Crime Library: Criminal Minds and Methods

Cannibalism and the Strange Case of Nathaniel Bar-Jonah

Search Warrant

Bar-Jonah's mother's house
Bar-Jonah's mother's house

The next day Detective Bellusci, in part because he had been the investigating officer on the 1993 sexual assault case against Bar-Jonah in which the charges had been dropped, received the assignment to follow-up on Brunk and Badgley's early morning encounter with Bar-Jonah. Following consultation with the district attorney's office, it was decided that Bar-Jonah should be charged with impersonation of a police officer and carrying a concealed weapon — the toy gun.

On December 15, 1999, Bellusci prepared an affidavit for a search warrant to search Bar-Jonah's place of residence based on probable cause relating to the aforementioned charges. By this time Bar-Jonah had moved out of his mother's house and into a shabby apartment building in a different area of town. Among the items Bellusci listed in his affidavit that he believed he would find at Bar-Jonah's residence was a stun gun, police badges — real or replicas, police clothing, devices typically used to restrain someone such as handcuffs, guns, and anything else that could be used as evidence or construed as contraband. A judge promptly approved Bellusci's search warrant, and it was executed that same day.

Bar-Jonah's apartment
Bar-Jonah's apartment

During the course of the search, police officers seized a blue police coat, a silver toy revolver, a badge, a stun gun, a baseball-style hat that had "Security Enforcement" as its logo across the front, two disposable cameras, two albums with cutouts of children inside, a coat with a badge inside one of the pockets, and numerous other photographs and negatives. Interestingly, the cops also found a pulley on which a rope, cord, or chain could be connected. The pulley was attached to the ceiling in Bar-Jonah's kitchen. Its significance to the case wasn't immediately known, but it was photographed and noted just the same. The cops also found a document that described in detail how to tie a variety of knots, and an article entitled "Autoerotic Asphyxia." The possible implications of such items were, of course, horrific, particularly if children were involved. At the conclusion of the search, Bar-Jonah was arrested and charged with impersonation of a public servant and carrying a concealed weapon.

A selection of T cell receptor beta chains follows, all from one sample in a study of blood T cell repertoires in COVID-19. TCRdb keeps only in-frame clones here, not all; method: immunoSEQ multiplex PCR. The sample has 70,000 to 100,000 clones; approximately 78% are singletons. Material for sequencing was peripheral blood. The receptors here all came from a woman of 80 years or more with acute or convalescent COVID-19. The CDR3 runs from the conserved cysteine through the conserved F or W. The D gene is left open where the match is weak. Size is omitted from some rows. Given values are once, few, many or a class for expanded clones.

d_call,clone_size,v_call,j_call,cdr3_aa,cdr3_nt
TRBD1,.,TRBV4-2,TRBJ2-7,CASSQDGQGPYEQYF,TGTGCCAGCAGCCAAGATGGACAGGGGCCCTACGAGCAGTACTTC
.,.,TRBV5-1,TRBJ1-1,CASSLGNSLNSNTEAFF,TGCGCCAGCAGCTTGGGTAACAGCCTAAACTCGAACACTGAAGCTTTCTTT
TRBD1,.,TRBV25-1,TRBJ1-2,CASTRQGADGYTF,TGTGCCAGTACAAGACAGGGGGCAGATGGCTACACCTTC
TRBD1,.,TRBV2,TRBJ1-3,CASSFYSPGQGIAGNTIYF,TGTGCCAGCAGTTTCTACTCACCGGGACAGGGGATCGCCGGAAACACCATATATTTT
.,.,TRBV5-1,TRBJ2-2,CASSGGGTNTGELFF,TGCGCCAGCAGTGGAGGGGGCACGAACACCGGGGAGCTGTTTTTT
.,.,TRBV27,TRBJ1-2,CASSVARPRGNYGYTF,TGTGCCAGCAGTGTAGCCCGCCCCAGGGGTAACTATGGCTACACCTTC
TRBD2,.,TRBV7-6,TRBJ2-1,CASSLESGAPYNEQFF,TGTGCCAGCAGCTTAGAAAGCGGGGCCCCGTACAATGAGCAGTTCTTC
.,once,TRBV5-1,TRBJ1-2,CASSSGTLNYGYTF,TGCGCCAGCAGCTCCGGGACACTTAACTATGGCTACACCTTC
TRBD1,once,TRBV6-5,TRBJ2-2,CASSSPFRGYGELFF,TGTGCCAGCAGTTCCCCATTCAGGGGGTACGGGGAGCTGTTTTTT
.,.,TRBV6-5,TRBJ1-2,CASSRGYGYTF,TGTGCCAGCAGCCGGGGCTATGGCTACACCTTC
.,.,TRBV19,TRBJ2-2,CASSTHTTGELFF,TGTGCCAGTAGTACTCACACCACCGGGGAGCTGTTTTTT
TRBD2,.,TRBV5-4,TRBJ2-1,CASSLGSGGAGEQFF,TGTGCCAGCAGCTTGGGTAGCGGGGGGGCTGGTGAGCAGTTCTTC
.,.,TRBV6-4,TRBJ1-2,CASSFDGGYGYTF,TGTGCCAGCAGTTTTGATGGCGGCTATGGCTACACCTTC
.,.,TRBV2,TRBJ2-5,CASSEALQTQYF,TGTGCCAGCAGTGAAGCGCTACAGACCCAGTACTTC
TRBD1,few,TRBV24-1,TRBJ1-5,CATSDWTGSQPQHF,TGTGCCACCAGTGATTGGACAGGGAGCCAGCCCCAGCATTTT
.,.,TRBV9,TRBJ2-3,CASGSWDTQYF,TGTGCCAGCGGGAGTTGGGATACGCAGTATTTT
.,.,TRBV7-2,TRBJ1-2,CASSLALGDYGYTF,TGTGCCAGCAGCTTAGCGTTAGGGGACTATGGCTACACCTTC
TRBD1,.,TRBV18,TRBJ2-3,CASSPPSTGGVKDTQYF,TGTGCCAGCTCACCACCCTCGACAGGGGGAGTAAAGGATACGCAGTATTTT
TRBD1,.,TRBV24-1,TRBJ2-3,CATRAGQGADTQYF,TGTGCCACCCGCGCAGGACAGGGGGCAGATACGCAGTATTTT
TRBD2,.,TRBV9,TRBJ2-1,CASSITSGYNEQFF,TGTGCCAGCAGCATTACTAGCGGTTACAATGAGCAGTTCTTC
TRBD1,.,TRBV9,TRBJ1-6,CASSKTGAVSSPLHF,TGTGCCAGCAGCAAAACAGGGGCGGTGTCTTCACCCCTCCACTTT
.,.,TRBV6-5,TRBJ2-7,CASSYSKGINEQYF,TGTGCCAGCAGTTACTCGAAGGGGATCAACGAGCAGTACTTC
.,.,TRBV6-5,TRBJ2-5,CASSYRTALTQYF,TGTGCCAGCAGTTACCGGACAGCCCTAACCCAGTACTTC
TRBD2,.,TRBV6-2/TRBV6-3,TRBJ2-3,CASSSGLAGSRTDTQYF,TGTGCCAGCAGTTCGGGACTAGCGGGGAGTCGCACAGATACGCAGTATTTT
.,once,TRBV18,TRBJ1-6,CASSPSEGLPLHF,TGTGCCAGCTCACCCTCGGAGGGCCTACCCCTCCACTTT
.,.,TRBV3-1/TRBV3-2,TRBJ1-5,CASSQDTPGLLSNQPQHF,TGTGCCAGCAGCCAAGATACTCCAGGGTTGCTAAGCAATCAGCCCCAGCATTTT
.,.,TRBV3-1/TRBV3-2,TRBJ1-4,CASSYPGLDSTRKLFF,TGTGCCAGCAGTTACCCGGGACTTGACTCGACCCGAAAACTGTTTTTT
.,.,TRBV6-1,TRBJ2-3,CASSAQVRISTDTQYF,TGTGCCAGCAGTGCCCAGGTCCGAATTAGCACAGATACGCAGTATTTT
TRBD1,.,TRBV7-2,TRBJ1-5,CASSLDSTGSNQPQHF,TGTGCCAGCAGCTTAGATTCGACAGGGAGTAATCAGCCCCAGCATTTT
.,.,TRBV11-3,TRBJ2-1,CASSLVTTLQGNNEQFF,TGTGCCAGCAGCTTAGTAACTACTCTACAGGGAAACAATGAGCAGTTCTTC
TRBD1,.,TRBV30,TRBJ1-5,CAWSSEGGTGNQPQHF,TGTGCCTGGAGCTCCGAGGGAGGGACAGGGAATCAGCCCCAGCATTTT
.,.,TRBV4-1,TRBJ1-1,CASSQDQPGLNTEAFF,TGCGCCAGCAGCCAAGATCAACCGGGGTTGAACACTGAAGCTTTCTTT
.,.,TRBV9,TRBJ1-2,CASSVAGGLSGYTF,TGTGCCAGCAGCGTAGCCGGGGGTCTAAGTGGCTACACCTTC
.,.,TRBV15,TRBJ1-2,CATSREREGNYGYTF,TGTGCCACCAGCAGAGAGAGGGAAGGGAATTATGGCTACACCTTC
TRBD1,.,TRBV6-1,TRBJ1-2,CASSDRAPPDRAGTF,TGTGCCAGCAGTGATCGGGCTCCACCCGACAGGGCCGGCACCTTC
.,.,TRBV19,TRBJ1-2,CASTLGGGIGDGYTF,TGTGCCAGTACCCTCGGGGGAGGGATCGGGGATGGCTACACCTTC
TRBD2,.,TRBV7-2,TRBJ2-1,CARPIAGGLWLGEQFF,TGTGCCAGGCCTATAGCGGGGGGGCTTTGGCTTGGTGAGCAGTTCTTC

Two days later Bellusci applied for and was granted a second search warrant to search for additional photographs of young children, adults, or both, any undeveloped film, and any other items of evidence related to the offenses for which Bar-Jonah had been charged. Among the items found during the second search was a bulletin board containing numerous pictures, undeveloped film on disposable cameras, 28 boxes containing miscellaneous papers and newspaper clippings, and a list of names of Bar-Jonah's previous victims. The list also contained the name, "Zachary Ramsey" [sic].

"There are lists of children that you can just turn page after page after page," said Brant Light, Cascade County District Attorney. "He had notebooks where there's pictures of children cut out of annual school books and newspapers with their names underneath — just like collecting baseball cards."

Among the names on the lists were several boys from Webster, Massachusetts, three of whom Bar-Jonah was convicted of abducting in the mid-1970s. Police believed that as many as half of 54 names on one list were those of children that Bar-Jonah had grown up with.

When all was said and done, there were at least 3,500 photographs of children found inside Bar-Jonah's apartment. When Bellusci had the film developed and prints made, he found Bar-Jonah and three boys in various states of undress.

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